Chilean wine for France’s premier bike race
Chimbarongo, Chile - Chilean wine producers are toasting a victory in the battle of emerging wines versus old favourites from the Old Continent: a sponsorship deal with the Tour de France, the most famous bike race in the world.
While Chilean producers say it's a sign their country is increasingly prominent in the world of wine, French producers have called the situation “intolerable”.
The Amaury Sport Organisation, which organises the Tour de France, reached a sponsorship deal in 2014 with the Southern Cone vineyard in Chile to promote its Bicicleta wines, a name that means “bicycle” in Spanish.
French producers apparently failed to notice the deal last year, perhaps because French law bars promotion of alcohol during sporting events. That means billboards for the Chilean wine appear only along stages of the race in Spain, Andorra and Switzerland.
They were outraged when they finally realised a foreign wine would get a spotlight during the European country's signature sporting event, which begins in July.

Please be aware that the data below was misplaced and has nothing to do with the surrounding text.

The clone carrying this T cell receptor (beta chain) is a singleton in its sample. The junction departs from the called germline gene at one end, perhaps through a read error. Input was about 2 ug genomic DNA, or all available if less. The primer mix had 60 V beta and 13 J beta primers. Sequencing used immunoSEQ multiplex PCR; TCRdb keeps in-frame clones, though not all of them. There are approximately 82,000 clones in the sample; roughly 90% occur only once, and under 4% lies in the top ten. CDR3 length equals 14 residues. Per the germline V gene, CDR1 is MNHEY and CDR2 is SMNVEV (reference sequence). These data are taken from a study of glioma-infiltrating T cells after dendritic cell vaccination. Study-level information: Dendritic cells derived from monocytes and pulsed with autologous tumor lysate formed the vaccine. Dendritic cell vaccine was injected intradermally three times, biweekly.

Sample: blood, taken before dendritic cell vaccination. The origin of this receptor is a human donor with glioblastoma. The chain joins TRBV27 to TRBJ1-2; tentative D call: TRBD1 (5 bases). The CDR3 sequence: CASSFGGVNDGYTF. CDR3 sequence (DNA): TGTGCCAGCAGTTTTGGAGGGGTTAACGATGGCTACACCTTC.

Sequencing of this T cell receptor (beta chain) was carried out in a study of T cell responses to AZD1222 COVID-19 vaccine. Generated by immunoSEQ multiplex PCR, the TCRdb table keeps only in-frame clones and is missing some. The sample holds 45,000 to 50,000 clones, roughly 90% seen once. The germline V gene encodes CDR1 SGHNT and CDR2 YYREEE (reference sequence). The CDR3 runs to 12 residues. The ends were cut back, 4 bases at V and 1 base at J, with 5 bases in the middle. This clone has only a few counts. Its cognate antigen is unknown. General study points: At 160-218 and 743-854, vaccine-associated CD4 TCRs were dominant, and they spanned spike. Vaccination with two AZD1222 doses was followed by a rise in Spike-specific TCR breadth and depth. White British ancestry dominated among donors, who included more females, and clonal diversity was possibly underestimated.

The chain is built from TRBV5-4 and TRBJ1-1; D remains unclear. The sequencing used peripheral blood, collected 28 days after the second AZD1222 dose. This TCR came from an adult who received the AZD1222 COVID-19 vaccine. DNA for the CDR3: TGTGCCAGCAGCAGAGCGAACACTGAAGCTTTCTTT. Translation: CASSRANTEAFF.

“We feel humiliated,” Frederic Rouanet, wine co-operative president in Aude, in southern France, said in a statement last month. “This situation is intolerable.”
In an interview with The Associated Press, Adolfo Hurtado, general manager of the Chilean vineyard, declined to comment on the controversy, but defended his wine as a good value.
“The relationship between cost and quality in Bicicleta is very, very good,” said Hurtado, noting that a bottle of red wine costs about $3.70.
Attempting to ease tensions, Christian Prudhomme, director of the Tour de France, met with French producers earlier this month and said they could show their wines during guest gatherings at the start and at the end of the 21 stages. Such showings are allowed because they are not considered direct advertising.
The Chilean vineyard is based in the Colchagua Valley, about 150km south of Santiago. It's named for the way many vineyard workers get to work: on their bicycles.
* Associated Press reporter Samuel Petrequin in Paris contributed to this report